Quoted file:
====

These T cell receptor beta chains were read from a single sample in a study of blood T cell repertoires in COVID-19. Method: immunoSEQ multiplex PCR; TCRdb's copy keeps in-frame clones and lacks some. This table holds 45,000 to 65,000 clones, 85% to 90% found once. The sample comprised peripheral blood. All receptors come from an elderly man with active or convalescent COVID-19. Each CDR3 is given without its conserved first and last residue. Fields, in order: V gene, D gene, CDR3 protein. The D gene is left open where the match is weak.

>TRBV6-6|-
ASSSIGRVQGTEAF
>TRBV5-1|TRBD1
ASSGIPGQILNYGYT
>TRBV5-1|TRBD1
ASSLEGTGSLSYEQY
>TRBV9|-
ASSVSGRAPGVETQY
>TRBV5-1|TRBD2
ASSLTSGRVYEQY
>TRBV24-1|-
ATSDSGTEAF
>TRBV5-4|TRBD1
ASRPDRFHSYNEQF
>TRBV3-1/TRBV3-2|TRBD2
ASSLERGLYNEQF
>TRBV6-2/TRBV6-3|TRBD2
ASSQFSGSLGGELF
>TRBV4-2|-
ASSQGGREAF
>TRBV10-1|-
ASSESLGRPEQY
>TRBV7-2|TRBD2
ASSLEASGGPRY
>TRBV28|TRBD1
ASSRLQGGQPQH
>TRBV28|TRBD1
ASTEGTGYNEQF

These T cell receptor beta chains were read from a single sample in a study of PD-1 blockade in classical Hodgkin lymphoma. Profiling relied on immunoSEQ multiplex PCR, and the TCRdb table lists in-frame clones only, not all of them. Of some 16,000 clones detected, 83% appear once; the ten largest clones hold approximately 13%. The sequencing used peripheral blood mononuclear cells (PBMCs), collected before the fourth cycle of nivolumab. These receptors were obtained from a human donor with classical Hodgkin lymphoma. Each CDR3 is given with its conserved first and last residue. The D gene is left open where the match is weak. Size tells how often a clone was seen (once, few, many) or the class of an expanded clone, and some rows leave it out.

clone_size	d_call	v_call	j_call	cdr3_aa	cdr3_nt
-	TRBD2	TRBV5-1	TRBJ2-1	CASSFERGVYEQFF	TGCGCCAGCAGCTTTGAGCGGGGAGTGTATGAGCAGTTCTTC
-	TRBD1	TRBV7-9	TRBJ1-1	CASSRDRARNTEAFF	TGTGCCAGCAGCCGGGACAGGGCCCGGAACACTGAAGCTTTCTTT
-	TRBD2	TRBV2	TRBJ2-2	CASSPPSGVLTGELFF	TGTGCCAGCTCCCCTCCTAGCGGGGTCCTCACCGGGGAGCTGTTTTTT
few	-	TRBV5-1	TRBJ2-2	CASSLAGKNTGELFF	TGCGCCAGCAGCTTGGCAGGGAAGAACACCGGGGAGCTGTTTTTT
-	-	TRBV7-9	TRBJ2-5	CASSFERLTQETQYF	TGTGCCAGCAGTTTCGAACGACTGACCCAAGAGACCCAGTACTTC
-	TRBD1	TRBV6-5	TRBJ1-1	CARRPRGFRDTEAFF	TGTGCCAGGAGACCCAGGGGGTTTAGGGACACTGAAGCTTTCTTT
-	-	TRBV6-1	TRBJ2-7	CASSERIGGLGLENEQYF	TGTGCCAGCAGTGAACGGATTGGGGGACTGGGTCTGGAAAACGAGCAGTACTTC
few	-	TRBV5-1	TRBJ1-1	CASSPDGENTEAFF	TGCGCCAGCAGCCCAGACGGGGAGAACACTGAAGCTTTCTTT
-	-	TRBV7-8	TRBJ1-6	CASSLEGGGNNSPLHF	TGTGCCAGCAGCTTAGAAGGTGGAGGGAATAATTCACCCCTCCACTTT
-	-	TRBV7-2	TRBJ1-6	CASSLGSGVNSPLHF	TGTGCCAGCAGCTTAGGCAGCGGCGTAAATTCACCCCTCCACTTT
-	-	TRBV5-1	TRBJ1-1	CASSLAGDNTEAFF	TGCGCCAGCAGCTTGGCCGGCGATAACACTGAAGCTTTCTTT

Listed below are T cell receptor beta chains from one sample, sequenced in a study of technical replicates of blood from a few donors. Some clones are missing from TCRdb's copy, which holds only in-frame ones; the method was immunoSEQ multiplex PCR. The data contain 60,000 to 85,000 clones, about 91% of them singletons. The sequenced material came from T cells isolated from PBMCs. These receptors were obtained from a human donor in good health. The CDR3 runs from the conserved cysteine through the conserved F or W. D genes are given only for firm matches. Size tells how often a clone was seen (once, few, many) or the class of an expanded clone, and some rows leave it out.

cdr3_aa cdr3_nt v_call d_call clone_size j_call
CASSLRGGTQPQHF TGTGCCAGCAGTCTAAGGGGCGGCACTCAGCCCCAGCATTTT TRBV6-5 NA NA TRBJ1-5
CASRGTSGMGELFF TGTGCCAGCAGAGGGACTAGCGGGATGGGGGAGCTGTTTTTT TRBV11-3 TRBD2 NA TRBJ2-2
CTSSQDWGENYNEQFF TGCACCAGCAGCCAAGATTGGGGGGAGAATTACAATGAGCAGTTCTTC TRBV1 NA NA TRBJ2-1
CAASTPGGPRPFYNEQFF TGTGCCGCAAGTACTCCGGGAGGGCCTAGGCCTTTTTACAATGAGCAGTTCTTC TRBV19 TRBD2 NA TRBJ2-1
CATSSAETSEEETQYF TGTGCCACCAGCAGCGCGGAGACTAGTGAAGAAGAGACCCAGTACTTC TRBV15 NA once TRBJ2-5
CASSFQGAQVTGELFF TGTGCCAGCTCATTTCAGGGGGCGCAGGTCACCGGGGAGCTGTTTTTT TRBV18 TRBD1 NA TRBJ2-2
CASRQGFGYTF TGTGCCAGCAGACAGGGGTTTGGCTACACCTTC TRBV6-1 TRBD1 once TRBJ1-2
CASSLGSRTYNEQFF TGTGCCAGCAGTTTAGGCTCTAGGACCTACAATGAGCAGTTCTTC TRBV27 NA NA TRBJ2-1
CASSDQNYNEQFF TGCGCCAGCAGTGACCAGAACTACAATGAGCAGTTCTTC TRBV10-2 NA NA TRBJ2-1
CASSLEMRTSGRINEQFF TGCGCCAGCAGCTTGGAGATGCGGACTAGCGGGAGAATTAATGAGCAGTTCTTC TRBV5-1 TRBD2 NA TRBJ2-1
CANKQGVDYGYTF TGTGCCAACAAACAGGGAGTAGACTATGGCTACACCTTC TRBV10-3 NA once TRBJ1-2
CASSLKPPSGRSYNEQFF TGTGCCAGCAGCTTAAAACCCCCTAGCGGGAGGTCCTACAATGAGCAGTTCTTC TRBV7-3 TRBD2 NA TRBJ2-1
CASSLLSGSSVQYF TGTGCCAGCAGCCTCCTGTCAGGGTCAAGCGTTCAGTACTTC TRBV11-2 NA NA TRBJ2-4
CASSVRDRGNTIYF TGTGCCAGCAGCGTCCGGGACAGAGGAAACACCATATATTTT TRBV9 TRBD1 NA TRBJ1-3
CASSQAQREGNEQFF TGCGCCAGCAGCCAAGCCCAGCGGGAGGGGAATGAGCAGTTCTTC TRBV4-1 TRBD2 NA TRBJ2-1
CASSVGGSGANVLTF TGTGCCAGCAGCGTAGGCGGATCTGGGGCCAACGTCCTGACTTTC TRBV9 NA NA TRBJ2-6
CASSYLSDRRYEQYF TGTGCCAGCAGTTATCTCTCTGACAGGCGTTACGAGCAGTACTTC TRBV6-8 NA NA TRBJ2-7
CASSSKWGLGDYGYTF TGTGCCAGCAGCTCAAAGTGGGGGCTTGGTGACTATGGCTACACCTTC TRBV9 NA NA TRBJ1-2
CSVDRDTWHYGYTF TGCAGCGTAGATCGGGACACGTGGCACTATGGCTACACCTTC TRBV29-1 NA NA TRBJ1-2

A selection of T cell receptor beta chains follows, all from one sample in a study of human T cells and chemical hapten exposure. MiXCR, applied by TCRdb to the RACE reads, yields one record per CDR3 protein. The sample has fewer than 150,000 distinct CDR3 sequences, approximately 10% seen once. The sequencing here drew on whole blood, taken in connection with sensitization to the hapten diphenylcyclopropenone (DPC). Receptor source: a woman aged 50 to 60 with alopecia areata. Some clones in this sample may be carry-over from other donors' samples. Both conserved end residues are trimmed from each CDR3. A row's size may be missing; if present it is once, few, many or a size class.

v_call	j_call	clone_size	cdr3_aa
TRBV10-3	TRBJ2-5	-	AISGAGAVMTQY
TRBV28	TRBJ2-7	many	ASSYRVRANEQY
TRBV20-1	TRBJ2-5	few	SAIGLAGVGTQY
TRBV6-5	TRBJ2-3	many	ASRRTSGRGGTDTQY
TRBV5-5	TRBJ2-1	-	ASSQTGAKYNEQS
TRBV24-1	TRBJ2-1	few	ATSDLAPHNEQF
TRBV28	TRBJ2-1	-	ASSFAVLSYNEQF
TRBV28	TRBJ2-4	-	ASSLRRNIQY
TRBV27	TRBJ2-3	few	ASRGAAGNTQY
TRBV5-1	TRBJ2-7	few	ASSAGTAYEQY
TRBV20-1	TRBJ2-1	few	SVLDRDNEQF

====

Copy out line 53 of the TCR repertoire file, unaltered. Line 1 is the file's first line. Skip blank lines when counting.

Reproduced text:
CASSDQNYNEQFF TGCGCCAGCAGTGACCAGAACTACAATGAGCAGTTCTTC TRBV10-2 NA NA TRBJ2-1